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A true native of the British Isles, it oddly took North America to universally recognise the benefits of Pinus sylvestris as a Christmas tree. However, North Americans predictably call the tree Scotch pine probably due to their obsession with the ‘amber nectar’ from ‘north of the border’.

This tough and hardy pine has a high survival rate, dark green foliage and stiff branches ideally suited for decorating with both light and heavy ornaments. Needle retention is excellent and trees hold onto them right through harvest, shipping and display. However, they are described as being as sharp as pins with glove wearing recommended when harvesting and decorating trees.

According to the National Christmas Tree Association of North America, Scots pine is frequently used as a Christmas tree in North America with significant plantings in the Eastern United States and Canada. Ironically, it has not featured prominently as a Christmas tree in Europe, although there are niche markets in Scotland and parts of Northern England. And of increasing wider interest, not least because it is the country’s only native, true cone-bearing conifer.

Serbian spruce (Picea omorika)

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If you don’t want to go as far as North America, there are alternative European species not yet exploited by the British Christmas tree industry. One of these is Serbian spruce, a very close relative of Norway spruce but altogether more elegant in shape, superior in colour, bearing softer needles and definitely better at needle retention. Its native range is the Balkan region of south-eastern Europe, including eastern Bosnia as well as Serbia.

Serbian spruce is much better suited to colder conditions than its close cousin the Norway spruce and better suited to areas which regularly experience late frosts.

This is a slim tree with a narrow canopy shape and ideally suited to smaller spaces and as the centrepiece in a room. The tree’s charming two-tone, dark green and glaucous (light green/blue/grey) coloured foliage gives the canopy a natural decorative edge and therefore suitable for minimalist decoration. Sainsbury’s traditionally sells container-grown Serbian spruce for a good price at Christmas. I have a Serbian spruce tree purchased some five years ago. It was planted straight into our garden and is now a sleek and elegant 7-8 foot specimen.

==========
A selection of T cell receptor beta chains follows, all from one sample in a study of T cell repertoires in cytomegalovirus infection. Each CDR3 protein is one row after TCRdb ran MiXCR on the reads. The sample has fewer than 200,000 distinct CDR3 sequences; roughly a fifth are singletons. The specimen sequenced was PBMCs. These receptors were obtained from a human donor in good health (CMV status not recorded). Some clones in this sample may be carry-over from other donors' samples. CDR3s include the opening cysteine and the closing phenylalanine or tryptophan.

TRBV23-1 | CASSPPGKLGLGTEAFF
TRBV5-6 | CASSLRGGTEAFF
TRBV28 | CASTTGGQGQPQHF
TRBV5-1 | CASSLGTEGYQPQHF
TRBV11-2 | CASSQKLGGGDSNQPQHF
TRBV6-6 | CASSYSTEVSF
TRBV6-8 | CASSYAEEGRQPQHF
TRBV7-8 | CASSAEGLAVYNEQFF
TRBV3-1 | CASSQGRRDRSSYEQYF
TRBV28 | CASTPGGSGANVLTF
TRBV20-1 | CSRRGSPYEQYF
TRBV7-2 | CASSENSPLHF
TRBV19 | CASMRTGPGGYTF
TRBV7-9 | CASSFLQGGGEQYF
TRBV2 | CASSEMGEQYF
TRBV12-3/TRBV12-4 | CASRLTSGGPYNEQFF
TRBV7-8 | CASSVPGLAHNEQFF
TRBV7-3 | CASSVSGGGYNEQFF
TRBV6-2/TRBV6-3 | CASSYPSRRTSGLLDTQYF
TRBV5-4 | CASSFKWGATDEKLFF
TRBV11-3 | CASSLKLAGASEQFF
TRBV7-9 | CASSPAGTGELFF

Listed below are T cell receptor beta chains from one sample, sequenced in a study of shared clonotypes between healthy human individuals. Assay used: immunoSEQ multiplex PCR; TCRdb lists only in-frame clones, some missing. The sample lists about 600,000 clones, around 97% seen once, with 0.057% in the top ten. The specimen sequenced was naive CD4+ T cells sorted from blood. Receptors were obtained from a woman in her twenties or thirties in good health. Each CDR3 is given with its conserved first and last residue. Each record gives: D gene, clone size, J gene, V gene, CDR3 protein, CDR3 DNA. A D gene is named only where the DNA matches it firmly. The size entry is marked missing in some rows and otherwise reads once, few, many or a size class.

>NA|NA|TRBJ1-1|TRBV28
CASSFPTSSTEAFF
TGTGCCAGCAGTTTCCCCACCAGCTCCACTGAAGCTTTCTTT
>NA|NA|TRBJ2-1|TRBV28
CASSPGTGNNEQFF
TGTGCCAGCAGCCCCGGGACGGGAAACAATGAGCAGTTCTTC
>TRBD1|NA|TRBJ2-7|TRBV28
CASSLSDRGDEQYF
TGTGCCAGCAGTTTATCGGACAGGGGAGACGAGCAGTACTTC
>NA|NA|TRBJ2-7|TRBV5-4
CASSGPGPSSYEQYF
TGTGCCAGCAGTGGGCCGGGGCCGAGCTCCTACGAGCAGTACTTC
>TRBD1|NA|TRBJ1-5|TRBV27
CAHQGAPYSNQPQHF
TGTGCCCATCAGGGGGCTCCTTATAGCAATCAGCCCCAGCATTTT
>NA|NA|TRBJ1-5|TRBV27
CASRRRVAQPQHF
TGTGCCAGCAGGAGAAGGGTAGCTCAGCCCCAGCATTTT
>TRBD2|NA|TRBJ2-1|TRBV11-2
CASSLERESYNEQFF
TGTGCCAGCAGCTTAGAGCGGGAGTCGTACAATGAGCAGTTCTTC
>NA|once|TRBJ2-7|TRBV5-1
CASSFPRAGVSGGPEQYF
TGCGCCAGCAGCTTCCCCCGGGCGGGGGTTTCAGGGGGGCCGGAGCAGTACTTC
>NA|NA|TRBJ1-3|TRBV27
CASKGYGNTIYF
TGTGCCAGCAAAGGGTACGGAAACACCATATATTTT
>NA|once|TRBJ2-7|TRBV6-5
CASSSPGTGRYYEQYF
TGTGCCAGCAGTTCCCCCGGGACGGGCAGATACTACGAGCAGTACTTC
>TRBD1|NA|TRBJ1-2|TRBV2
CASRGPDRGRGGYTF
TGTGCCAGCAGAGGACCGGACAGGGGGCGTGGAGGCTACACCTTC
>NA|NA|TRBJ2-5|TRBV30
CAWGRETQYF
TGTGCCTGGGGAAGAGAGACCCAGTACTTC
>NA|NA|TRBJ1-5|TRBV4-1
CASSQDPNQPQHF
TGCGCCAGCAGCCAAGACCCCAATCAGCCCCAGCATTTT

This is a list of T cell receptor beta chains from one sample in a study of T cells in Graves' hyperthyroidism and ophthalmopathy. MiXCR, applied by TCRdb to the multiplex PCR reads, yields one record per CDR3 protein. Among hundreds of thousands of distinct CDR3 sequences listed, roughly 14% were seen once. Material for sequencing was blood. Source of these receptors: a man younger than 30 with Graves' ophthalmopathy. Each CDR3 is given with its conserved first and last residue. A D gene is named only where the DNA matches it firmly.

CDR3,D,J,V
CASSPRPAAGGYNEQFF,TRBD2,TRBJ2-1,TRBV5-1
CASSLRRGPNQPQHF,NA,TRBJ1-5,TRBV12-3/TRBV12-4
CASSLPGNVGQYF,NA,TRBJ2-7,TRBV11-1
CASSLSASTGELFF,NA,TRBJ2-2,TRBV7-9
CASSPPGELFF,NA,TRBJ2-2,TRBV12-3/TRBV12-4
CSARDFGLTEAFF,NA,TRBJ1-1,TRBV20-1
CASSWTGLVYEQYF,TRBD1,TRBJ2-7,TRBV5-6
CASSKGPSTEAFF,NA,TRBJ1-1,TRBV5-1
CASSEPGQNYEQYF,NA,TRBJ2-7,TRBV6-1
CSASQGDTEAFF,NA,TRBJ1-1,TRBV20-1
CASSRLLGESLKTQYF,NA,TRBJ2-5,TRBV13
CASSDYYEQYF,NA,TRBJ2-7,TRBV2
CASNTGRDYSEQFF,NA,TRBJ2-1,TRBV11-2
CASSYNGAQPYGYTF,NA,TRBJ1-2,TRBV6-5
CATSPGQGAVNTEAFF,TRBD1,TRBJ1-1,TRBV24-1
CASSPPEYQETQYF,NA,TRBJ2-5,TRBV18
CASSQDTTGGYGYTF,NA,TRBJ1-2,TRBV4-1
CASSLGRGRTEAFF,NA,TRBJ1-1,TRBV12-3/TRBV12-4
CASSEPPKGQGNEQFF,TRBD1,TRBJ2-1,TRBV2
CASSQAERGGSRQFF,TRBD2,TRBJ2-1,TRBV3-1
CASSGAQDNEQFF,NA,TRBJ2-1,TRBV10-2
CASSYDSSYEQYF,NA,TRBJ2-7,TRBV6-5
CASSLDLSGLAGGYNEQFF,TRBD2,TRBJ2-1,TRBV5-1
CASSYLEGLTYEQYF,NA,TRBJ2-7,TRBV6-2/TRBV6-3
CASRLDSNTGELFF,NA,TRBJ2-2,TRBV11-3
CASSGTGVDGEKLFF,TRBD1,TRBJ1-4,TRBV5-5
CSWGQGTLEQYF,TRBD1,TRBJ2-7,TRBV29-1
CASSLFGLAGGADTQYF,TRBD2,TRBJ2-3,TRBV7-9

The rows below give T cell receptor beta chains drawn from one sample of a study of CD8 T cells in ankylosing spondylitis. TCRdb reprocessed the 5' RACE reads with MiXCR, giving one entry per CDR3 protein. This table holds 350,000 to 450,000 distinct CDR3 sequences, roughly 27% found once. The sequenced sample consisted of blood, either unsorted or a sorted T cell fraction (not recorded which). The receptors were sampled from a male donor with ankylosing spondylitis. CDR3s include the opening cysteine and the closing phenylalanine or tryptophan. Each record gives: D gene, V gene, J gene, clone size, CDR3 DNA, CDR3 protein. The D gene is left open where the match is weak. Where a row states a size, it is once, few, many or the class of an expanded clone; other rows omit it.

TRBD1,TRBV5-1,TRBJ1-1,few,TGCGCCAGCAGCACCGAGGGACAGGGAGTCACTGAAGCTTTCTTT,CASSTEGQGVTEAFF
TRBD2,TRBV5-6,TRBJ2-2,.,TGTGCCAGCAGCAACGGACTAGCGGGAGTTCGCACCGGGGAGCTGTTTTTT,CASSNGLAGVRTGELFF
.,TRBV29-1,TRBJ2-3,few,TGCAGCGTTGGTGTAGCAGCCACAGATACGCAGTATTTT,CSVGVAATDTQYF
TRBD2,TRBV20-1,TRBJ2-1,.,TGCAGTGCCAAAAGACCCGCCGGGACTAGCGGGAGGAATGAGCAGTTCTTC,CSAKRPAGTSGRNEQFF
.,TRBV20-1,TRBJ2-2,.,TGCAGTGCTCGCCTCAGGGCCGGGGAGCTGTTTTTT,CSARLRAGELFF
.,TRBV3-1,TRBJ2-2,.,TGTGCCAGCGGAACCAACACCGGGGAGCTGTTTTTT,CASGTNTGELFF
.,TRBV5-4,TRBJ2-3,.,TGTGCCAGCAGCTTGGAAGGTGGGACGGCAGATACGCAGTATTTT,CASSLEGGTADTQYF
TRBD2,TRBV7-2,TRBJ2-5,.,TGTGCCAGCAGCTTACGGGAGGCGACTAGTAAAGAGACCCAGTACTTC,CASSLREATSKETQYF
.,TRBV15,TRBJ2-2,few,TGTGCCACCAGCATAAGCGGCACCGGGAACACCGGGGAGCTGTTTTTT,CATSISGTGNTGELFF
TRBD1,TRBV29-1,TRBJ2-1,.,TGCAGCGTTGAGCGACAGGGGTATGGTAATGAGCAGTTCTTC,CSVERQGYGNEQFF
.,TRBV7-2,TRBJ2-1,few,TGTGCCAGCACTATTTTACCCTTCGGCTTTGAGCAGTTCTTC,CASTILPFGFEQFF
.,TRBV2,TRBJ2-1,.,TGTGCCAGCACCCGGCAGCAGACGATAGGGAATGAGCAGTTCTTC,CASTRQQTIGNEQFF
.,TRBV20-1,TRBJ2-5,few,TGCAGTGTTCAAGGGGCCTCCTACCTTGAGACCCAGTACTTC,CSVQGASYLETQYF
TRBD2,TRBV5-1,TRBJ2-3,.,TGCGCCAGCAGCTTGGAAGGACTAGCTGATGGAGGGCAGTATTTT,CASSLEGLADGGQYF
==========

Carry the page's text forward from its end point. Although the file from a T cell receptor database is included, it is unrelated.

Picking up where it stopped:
Two trees that will never make Christmas ‘this side of the pond’

I can’t resist highlighting two more species which are popular as Christmas trees in North America but which could never make the grade over here for entirely different reasons.

Eastern White Pine (Pinus strobus)

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With a broad natural distribution down the eastern seaboard of the United States from Maine to Georgia, eastern white pine was the conifer most valued by the early colonists and right up until the end of the nineteenth century. Needle retention is very good. The tree imparts little aroma but, by the same token, results in fewer allergic reactions than do many of the more aromatic species. Sheared specimens are often preferred for use as Christmas trees, although they may become too dense for hanging larger ornaments. A good 2m tree can be grown in six to eight years on fertile sites.

This makes you wonder why Eastern White Pine never made it ‘over here’ as a timber tree let alone a Christmas tree. British foresters and arborists will more likely know Pinus strobus as ‘Weymouth pine’ brought to the UK as seed from the North American colonies by one Captain George Weymouth in 1605, but that’s where any progress with this pine on these isles goes. This is down to a serious disease called white pine blister rust, caused by a Basidiomycete fungal pathogen (Cronartium ribicola) which requires two very disparate plant hosts to complete its life cycle. The alternate host in this case is the genus Ribes which includes blackcurrant, redcurrant and gooseberry. It was soon realised that any successful planting of Pinus strobus on a commercial scale in UK would require elimination of white pine blister rust, which in turn would require the destruction of all species of the Ribes genus in the wider environment.

Leyland Cypress (Cupressus x leylandii)

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Leyland Cypress is notorious in the UK, but not as a Christmas tree. Indeed ‘Good Will to All Men’ is generally not a feature of this hybrid conifer species first identified in the UK but now quite popular as a Christmas tree in North America.

Leyland cypress is a rare example of a so-called natural hybrid cross between two ‘wild ‘conifers and discovered towards the end of the nineteenth century. Leyland cypress now describes a group of commercially-bred trees which, like the original, are hybrids of Monterey cypress (Cupressus macrocarpa) and Alaskan cedar/Nookta cypress (Cupressus nootkatensis). The first Leyland cypress (Haggerston Grey) was discovered and identified by a ‘Mr C.J. Leyland’ at Leighton Hall in Wales in 1888, but it did not arrive in the United States until 1941.

Once there it was recognised and developed for the Christmas tree market first in South Carolina. The Leighton Green cultivar created in 1911 with dark green foliage and a heavy stout structure is used as a commercial Christmas tree in the United States.

Indeed Leyland cypress is prized as a Christmas tree in the South Eastern United States where Homestead Christmas Tree Farm and Nursery at Hampton in Georgia State is just one of the businesses which propagates, grows and sells Leyland cypress for use as commercial Christmas trees. However, I can’t see this happening in the UK because Leyland cypress ‘carries too much other baggage’.